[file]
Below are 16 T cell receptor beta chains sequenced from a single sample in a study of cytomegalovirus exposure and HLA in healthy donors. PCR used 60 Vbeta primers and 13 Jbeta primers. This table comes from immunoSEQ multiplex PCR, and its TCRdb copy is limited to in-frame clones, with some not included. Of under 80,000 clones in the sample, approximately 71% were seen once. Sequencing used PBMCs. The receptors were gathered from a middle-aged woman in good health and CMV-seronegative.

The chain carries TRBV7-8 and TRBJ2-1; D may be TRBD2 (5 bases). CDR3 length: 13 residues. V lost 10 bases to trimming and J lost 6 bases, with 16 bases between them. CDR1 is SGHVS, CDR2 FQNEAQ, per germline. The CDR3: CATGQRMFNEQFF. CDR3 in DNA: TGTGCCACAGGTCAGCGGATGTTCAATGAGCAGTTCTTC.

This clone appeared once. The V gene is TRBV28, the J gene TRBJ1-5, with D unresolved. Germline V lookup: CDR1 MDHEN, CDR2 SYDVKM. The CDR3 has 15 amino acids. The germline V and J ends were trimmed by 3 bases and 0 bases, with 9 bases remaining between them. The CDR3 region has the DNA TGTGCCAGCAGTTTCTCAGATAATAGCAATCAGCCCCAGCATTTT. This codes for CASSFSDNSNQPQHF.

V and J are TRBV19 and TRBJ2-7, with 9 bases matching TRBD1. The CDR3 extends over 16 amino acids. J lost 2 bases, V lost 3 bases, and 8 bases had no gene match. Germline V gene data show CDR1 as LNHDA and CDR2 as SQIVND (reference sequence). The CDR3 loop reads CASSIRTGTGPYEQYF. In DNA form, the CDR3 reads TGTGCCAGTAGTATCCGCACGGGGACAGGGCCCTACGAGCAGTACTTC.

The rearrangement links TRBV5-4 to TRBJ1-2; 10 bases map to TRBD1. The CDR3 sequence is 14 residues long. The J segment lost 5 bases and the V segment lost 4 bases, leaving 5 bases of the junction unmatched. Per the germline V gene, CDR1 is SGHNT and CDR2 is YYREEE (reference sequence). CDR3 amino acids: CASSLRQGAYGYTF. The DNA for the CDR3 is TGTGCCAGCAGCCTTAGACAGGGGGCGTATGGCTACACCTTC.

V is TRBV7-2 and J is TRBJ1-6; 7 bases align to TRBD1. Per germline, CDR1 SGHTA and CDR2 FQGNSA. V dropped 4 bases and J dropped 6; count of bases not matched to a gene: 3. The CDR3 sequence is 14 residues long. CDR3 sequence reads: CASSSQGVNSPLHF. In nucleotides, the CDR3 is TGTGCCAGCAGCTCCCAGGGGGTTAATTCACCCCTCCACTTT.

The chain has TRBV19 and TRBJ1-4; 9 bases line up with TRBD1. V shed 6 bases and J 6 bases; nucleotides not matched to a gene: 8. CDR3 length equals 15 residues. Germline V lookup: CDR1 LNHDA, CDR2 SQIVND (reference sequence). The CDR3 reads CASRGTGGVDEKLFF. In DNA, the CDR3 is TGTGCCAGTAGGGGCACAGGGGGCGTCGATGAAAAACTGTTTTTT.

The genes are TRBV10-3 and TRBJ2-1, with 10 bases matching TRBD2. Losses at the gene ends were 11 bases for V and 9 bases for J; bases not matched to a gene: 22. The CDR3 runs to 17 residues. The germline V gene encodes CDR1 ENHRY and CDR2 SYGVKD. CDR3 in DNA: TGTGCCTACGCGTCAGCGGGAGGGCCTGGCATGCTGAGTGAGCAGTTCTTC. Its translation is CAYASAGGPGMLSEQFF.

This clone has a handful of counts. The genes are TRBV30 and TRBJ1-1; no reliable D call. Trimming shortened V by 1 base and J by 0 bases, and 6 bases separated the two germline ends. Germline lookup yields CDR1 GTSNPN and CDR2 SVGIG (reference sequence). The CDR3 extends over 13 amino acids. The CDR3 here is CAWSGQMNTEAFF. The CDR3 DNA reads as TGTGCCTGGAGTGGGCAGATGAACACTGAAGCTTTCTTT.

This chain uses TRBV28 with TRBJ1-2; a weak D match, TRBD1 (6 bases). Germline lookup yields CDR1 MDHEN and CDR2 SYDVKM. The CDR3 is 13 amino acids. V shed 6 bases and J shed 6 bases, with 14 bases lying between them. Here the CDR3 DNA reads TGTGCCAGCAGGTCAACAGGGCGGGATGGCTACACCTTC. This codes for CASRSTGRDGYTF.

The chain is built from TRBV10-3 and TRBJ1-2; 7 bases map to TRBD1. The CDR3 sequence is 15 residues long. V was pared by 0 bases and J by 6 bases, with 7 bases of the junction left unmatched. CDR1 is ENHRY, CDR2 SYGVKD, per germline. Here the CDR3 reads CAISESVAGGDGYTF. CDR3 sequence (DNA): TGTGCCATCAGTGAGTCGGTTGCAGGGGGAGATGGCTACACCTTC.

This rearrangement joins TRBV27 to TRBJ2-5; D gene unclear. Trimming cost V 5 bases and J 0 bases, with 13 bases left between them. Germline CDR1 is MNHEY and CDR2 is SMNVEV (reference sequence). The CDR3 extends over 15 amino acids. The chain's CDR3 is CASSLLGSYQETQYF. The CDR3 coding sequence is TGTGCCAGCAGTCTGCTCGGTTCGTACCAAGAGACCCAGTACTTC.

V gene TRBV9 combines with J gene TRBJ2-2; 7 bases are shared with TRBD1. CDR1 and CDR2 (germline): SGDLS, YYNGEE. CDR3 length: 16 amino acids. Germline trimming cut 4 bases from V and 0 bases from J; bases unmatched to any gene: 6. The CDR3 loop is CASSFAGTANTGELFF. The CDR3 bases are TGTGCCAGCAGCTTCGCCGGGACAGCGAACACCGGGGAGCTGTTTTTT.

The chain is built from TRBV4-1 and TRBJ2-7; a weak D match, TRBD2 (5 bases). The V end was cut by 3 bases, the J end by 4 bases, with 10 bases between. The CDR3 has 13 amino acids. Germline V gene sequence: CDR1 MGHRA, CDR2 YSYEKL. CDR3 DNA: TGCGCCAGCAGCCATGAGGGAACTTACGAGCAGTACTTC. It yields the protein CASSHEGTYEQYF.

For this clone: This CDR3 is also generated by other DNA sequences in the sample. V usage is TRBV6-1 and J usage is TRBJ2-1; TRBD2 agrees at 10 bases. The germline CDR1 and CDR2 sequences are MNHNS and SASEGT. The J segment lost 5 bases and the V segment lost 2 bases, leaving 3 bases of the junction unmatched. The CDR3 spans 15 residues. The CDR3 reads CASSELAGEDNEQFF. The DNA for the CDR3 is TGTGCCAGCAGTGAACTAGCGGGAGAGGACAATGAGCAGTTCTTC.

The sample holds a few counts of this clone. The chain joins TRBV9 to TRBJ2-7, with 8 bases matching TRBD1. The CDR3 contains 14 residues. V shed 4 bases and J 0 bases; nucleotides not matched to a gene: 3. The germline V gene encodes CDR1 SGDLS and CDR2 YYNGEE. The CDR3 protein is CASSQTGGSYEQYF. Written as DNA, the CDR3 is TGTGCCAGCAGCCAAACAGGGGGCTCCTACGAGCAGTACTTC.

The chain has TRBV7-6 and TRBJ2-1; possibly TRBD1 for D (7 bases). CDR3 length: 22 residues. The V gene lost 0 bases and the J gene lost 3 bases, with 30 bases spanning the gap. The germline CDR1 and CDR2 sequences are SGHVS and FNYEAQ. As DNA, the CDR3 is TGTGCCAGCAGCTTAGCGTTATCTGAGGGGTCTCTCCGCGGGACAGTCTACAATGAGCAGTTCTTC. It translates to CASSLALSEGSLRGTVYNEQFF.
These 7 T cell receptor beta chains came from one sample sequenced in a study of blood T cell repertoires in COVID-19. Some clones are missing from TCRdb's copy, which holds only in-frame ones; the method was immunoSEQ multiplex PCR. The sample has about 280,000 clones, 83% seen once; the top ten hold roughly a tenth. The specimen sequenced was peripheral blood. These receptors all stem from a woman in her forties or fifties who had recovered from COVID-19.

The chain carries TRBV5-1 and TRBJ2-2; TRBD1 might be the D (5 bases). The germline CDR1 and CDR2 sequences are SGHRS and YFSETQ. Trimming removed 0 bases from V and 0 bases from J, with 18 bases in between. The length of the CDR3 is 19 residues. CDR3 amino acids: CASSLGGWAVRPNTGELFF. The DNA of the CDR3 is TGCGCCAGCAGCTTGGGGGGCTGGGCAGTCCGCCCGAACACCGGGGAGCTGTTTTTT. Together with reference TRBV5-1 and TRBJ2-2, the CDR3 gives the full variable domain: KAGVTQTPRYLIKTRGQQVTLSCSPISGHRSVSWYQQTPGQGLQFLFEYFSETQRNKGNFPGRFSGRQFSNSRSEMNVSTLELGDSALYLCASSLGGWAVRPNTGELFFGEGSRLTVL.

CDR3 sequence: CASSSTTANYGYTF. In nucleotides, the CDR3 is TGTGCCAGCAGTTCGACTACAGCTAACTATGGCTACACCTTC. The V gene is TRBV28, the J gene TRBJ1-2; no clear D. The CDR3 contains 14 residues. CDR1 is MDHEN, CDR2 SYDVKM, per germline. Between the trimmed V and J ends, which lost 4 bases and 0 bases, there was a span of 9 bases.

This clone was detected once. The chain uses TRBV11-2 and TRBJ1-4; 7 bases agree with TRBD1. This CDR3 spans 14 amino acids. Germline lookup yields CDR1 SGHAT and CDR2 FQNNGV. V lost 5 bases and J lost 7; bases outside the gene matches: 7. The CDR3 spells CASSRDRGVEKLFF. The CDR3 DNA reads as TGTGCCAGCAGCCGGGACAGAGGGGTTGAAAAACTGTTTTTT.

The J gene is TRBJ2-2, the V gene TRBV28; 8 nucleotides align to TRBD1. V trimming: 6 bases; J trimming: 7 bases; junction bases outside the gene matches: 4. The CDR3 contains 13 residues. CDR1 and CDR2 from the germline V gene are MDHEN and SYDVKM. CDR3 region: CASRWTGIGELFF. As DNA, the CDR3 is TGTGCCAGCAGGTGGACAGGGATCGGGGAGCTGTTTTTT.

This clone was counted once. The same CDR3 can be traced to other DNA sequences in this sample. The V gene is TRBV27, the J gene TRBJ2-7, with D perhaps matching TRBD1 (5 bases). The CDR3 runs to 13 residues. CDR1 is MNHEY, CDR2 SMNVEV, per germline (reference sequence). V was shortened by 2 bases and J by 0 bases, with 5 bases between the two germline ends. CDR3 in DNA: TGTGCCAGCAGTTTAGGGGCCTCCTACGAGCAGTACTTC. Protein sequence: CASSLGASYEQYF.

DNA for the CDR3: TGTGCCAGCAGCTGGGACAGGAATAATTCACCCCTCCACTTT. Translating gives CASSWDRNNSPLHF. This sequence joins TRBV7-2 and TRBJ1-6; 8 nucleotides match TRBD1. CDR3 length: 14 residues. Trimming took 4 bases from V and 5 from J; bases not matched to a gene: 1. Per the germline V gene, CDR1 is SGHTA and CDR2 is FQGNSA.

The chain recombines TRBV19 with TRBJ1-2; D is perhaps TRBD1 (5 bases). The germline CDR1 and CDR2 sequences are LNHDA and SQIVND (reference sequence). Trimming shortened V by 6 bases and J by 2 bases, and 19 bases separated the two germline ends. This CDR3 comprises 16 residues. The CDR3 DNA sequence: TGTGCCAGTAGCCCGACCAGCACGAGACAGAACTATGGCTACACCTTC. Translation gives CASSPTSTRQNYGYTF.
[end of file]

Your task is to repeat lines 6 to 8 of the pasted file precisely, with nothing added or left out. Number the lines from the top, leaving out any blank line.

V is TRBV7-2 and J is TRBJ1-6; 7 bases align to TRBD1. Per germline, CDR1 SGHTA and CDR2 FQGNSA. V dropped 4 bases and J dropped 6; count of bases not matched to a gene: 3. The CDR3 sequence is 14 residues long. CDR3 sequence reads: CASSSQGVNSPLHF. In nucleotides, the CDR3 is TGTGCCAGCAGCTCCCAGGGGGTTAATTCACCCCTCCACTTT.

The chain has TRBV19 and TRBJ1-4; 9 bases line up with TRBD1. V shed 6 bases and J 6 bases; nucleotides not matched to a gene: 8. CDR3 length equals 15 residues. Germline V lookup: CDR1 LNHDA, CDR2 SQIVND (reference sequence). The CDR3 reads CASRGTGGVDEKLFF. In DNA, the CDR3 is TGTGCCAGTAGGGGCACAGGGGGCGTCGATGAAAAACTGTTTTTT.

The genes are TRBV10-3 and TRBJ2-1, with 10 bases matching TRBD2. Losses at the gene ends were 11 bases for V and 9 bases for J; bases not matched to a gene: 22. The CDR3 runs to 17 residues. The germline V gene encodes CDR1 ENHRY and CDR2 SYGVKD. CDR3 in DNA: TGTGCCTACGCGTCAGCGGGAGGGCCTGGCATGCTGAGTGAGCAGTTCTTC. Its translation is CAYASAGGPGMLSEQFF.